In This Section:
Conduct Information Interviews
Information interviewing is a specific networking tool for learning firsthand about a career path, employer, industry, or other career information. It is the process of conducting exploratory conversations with those in your career network who can give you career advice and introduce you to others who can help you define your goals. Unlike a job interview, an information interview should be a low-stress situation where you decide whom to interview, what questions to ask, and how to evaluate what you learn.
Information interviewing helps to achieve several goals:
- Gather information to determine whether or not a potential career or company is a good match for your skills and interests.
- Make a lasting impression and develop long-term relationships.
- Obtain referrals (contacts or opportunities), follow through on advice, and stay in touch.
Arrange the Meeting
Review your list of networking contacts to find people who represent a range of experiences and viewpoints, and whom you would like to meet by phone or in person. Call or write to arrange an conversation with your . If you set up a meeting by telephone, prepare a brief script saying who you are, how you identified him/her, why you are calling, and when you would like to meet. When writing, develop the introduction, reason for writing, and specify when you will call to arrange a visit (usually within one week). Make it clear that you are asking for information, not for a job.
If you have been referred by someone, state that person's name early in the telephone call or letter. Always indicate a substantive link between you and the individual, e.g., a Cornellian who shares a similar academic major, someone you have heard speak recently, or a professional with a shared enthusiasm for an issue. Be prepared to ask your questions when you call; they may want to talk right away.
Hello, Mr. Smith. My name is Patricia Law, and I am a classmate of your son, Mike. He suggested that I give you a call. I am considering public relations as a career, and I’m trying to learn more about the field and the types of opportunities that may be available. Mike told me that you work for the public relations firm of Ezra and White and have a great deal of experience in PR. Might you have 20-30 minutes to meet with me at your convenience?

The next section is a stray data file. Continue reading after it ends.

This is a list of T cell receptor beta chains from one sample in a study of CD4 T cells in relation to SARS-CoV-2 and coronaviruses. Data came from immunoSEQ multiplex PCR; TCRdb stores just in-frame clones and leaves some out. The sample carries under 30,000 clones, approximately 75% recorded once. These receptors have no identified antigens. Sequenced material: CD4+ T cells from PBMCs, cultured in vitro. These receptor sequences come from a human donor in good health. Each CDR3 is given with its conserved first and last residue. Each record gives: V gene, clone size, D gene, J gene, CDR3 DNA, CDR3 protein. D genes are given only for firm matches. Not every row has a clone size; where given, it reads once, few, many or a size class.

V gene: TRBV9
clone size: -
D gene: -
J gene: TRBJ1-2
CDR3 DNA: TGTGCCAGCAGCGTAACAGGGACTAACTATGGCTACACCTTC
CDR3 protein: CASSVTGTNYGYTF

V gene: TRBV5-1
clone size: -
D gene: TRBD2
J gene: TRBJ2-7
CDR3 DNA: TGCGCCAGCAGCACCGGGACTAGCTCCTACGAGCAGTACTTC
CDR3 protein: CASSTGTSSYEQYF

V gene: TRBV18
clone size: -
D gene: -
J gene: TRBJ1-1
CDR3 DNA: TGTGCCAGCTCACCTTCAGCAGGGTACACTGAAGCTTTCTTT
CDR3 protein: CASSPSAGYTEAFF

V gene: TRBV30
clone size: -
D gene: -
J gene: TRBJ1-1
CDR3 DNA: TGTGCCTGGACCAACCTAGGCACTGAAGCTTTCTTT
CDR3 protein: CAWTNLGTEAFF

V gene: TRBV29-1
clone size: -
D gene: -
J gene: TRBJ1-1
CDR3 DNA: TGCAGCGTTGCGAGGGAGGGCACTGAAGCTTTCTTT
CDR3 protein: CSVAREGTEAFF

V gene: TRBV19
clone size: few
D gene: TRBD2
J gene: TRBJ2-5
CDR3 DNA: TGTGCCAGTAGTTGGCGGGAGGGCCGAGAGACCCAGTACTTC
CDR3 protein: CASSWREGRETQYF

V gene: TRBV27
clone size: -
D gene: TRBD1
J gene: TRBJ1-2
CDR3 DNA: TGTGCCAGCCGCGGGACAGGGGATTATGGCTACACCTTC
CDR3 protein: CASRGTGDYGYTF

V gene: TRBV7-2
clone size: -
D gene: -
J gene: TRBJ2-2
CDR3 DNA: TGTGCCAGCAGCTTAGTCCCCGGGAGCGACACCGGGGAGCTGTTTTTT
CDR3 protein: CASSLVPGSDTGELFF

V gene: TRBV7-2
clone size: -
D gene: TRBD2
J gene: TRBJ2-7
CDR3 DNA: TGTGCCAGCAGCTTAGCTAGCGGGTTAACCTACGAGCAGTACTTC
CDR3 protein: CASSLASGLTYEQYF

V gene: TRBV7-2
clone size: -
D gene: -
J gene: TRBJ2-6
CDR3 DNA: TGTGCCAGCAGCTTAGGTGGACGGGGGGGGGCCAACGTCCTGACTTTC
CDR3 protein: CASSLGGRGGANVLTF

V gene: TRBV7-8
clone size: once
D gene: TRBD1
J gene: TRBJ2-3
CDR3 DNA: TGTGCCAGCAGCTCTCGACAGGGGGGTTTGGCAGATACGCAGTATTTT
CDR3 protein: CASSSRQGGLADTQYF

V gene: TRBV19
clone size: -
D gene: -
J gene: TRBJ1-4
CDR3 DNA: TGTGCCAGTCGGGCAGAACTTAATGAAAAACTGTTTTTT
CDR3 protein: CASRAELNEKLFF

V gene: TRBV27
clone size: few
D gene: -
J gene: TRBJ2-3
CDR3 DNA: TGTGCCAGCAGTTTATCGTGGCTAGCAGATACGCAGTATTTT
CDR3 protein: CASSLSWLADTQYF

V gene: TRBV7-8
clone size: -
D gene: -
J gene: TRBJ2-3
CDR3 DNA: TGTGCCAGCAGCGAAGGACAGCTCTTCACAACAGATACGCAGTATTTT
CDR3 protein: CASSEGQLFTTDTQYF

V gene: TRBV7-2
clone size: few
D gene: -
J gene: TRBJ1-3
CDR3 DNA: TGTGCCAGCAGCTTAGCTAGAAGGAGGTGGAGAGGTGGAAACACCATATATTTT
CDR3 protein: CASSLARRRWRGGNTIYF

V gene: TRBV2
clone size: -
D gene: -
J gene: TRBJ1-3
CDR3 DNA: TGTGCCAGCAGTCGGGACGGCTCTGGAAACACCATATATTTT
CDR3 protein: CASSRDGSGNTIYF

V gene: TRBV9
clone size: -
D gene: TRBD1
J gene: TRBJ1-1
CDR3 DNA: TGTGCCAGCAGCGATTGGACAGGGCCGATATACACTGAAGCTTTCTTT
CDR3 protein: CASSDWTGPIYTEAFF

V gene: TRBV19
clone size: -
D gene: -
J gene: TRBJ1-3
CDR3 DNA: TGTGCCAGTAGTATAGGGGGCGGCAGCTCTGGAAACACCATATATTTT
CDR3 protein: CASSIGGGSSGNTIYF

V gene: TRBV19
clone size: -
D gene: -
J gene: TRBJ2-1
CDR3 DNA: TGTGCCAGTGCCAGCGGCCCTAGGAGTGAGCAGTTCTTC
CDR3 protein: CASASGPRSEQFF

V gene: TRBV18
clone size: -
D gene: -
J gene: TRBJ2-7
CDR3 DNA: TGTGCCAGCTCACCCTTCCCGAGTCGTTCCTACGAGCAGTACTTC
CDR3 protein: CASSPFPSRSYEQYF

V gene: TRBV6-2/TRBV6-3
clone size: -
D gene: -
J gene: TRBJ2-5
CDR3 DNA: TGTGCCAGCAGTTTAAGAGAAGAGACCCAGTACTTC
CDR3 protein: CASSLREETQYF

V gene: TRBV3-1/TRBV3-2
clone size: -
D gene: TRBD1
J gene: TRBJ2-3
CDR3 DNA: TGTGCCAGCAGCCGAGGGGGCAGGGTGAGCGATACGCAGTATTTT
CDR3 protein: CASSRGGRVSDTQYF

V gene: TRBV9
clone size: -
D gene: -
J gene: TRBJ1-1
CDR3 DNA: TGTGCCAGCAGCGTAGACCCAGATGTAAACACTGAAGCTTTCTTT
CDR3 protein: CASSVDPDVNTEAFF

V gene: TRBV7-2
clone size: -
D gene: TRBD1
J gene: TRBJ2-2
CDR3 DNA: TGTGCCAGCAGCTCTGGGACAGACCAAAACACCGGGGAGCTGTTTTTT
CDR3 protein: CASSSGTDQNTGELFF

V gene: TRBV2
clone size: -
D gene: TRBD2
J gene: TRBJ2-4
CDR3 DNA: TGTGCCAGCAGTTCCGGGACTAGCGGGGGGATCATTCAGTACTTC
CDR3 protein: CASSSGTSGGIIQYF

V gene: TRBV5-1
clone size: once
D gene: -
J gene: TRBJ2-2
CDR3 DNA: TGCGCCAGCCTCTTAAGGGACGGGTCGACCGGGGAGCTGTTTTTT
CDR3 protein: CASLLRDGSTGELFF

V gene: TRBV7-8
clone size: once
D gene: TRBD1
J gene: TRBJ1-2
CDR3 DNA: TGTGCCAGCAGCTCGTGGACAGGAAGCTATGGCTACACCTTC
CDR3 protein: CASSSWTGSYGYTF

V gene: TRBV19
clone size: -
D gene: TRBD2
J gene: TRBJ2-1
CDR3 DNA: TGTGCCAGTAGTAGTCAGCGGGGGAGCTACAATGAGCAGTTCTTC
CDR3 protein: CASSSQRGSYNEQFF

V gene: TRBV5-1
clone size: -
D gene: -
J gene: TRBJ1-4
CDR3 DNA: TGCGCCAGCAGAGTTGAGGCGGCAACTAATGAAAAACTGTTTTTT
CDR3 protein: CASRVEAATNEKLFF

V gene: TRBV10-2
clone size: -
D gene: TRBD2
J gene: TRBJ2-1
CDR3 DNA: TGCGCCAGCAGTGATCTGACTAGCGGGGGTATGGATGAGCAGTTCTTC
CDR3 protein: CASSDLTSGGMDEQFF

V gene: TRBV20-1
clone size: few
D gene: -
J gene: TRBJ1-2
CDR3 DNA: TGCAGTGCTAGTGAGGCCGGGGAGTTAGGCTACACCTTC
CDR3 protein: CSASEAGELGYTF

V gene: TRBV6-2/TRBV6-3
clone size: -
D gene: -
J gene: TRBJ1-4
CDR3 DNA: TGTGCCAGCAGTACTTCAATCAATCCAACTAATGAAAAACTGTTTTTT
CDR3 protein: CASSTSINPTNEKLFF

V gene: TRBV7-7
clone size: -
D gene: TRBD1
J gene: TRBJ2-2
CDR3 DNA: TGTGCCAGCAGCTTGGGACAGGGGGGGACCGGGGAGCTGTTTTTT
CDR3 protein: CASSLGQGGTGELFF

Do not send a resume before the meeting, but always carry a copy with you in case your host requests one. Be sure that you have reviewed your resume in career services before you hand it out.
Prepare for the Meeting
You want to gain useful information and also to give a favorable impression of yourself when you meet for information interviews. Research your contact's career field, industry, and organization in order to prepare informed questions. Anyone can become an effective networker and enjoy the process provided they're willing to invest a little time and energy.
Organize your questions in advance so you can facilitate the meeting in a professional way. The key is to ask questions that the person you are interviewing can easily answer. For instance, if you’re concerned about whether you will be successful as an investment analyst, ask instead a general question such as "What skills, work experience, and educational background are necessary for success as a financial analyst?"
After the interview, write a brief note thanking the individual for his or her time, stating what information you gained and how you will use it. Once you’re in an actual job search, keep your network contacts updated on your progress so they will remember you if an opportunity arises. After accepting a position, stay in touch with your contacts to keep the door open for future career networking and exchanges of professional information.